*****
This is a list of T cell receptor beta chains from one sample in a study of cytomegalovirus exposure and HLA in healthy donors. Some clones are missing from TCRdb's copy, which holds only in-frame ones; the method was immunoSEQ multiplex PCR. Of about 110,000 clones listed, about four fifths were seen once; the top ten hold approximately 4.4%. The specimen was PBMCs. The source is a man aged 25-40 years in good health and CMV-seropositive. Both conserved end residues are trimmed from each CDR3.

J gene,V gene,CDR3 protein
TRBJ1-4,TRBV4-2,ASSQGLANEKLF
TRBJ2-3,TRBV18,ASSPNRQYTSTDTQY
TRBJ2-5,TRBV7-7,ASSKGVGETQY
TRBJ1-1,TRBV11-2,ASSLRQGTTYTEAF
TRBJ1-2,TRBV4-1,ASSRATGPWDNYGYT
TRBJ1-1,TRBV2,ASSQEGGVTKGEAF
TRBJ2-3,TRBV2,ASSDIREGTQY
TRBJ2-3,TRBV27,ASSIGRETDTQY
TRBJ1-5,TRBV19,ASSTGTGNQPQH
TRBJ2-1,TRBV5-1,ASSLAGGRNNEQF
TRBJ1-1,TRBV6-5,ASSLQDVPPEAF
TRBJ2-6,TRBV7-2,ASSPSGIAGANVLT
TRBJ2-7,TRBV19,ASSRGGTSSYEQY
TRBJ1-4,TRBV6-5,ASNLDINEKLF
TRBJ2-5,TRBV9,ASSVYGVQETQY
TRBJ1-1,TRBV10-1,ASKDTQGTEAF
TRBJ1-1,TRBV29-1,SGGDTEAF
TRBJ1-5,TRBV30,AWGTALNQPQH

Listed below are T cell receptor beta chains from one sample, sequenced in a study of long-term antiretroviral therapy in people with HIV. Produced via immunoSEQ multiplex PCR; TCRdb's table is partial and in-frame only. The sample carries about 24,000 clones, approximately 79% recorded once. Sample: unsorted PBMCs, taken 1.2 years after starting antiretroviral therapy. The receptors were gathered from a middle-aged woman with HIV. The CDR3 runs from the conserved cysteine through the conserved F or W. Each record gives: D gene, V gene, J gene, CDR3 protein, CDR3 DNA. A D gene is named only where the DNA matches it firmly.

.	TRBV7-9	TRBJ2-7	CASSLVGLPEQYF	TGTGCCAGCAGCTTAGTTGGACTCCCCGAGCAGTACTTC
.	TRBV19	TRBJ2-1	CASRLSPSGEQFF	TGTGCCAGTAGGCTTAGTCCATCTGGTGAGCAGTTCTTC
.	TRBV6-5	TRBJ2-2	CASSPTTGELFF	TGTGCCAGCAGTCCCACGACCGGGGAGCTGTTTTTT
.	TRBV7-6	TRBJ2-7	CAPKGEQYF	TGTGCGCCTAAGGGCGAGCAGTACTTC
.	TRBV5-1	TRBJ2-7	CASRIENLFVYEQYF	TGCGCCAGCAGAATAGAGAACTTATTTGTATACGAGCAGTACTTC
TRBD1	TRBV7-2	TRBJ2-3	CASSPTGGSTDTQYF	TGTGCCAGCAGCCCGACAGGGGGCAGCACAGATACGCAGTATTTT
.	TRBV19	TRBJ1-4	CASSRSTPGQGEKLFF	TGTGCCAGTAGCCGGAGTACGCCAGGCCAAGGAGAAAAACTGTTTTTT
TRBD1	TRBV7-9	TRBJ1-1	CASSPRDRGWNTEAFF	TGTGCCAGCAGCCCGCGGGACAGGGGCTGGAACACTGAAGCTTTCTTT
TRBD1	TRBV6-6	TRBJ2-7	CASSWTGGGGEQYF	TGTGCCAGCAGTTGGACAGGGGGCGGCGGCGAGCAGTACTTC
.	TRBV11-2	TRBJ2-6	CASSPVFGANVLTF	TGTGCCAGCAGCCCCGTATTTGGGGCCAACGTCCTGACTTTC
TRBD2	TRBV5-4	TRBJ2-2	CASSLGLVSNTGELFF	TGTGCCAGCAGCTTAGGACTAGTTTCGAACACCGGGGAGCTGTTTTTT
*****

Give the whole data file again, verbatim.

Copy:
This is a list of T cell receptor beta chains from one sample in a study of cytomegalovirus exposure and HLA in healthy donors. Some clones are missing from TCRdb's copy, which holds only in-frame ones; the method was immunoSEQ multiplex PCR. Of about 110,000 clones listed, about four fifths were seen once; the top ten hold approximately 4.4%. The specimen was PBMCs. The source is a man aged 25-40 years in good health and CMV-seropositive. Both conserved end residues are trimmed from each CDR3.

J gene,V gene,CDR3 protein
TRBJ1-4,TRBV4-2,ASSQGLANEKLF
TRBJ2-3,TRBV18,ASSPNRQYTSTDTQY
TRBJ2-5,TRBV7-7,ASSKGVGETQY
TRBJ1-1,TRBV11-2,ASSLRQGTTYTEAF
TRBJ1-2,TRBV4-1,ASSRATGPWDNYGYT
TRBJ1-1,TRBV2,ASSQEGGVTKGEAF
TRBJ2-3,TRBV2,ASSDIREGTQY
TRBJ2-3,TRBV27,ASSIGRETDTQY
TRBJ1-5,TRBV19,ASSTGTGNQPQH
TRBJ2-1,TRBV5-1,ASSLAGGRNNEQF
TRBJ1-1,TRBV6-5,ASSLQDVPPEAF
TRBJ2-6,TRBV7-2,ASSPSGIAGANVLT
TRBJ2-7,TRBV19,ASSRGGTSSYEQY
TRBJ1-4,TRBV6-5,ASNLDINEKLF
TRBJ2-5,TRBV9,ASSVYGVQETQY
TRBJ1-1,TRBV10-1,ASKDTQGTEAF
TRBJ1-1,TRBV29-1,SGGDTEAF
TRBJ1-5,TRBV30,AWGTALNQPQH

Listed below are T cell receptor beta chains from one sample, sequenced in a study of long-term antiretroviral therapy in people with HIV. Produced via immunoSEQ multiplex PCR; TCRdb's table is partial and in-frame only. The sample carries about 24,000 clones, approximately 79% recorded once. Sample: unsorted PBMCs, taken 1.2 years after starting antiretroviral therapy. The receptors were gathered from a middle-aged woman with HIV. The CDR3 runs from the conserved cysteine through the conserved F or W. Each record gives: D gene, V gene, J gene, CDR3 protein, CDR3 DNA. A D gene is named only where the DNA matches it firmly.

.	TRBV7-9	TRBJ2-7	CASSLVGLPEQYF	TGTGCCAGCAGCTTAGTTGGACTCCCCGAGCAGTACTTC
.	TRBV19	TRBJ2-1	CASRLSPSGEQFF	TGTGCCAGTAGGCTTAGTCCATCTGGTGAGCAGTTCTTC
.	TRBV6-5	TRBJ2-2	CASSPTTGELFF	TGTGCCAGCAGTCCCACGACCGGGGAGCTGTTTTTT
.	TRBV7-6	TRBJ2-7	CAPKGEQYF	TGTGCGCCTAAGGGCGAGCAGTACTTC
.	TRBV5-1	TRBJ2-7	CASRIENLFVYEQYF	TGCGCCAGCAGAATAGAGAACTTATTTGTATACGAGCAGTACTTC
TRBD1	TRBV7-2	TRBJ2-3	CASSPTGGSTDTQYF	TGTGCCAGCAGCCCGACAGGGGGCAGCACAGATACGCAGTATTTT
.	TRBV19	TRBJ1-4	CASSRSTPGQGEKLFF	TGTGCCAGTAGCCGGAGTACGCCAGGCCAAGGAGAAAAACTGTTTTTT
TRBD1	TRBV7-9	TRBJ1-1	CASSPRDRGWNTEAFF	TGTGCCAGCAGCCCGCGGGACAGGGGCTGGAACACTGAAGCTTTCTTT
TRBD1	TRBV6-6	TRBJ2-7	CASSWTGGGGEQYF	TGTGCCAGCAGTTGGACAGGGGGCGGCGGCGAGCAGTACTTC
.	TRBV11-2	TRBJ2-6	CASSPVFGANVLTF	TGTGCCAGCAGCCCCGTATTTGGGGCCAACGTCCTGACTTTC
TRBD2	TRBV5-4	TRBJ2-2	CASSLGLVSNTGELFF	TGTGCCAGCAGCTTAGGACTAGTTTCGAACACCGGGGAGCTGTTTTTT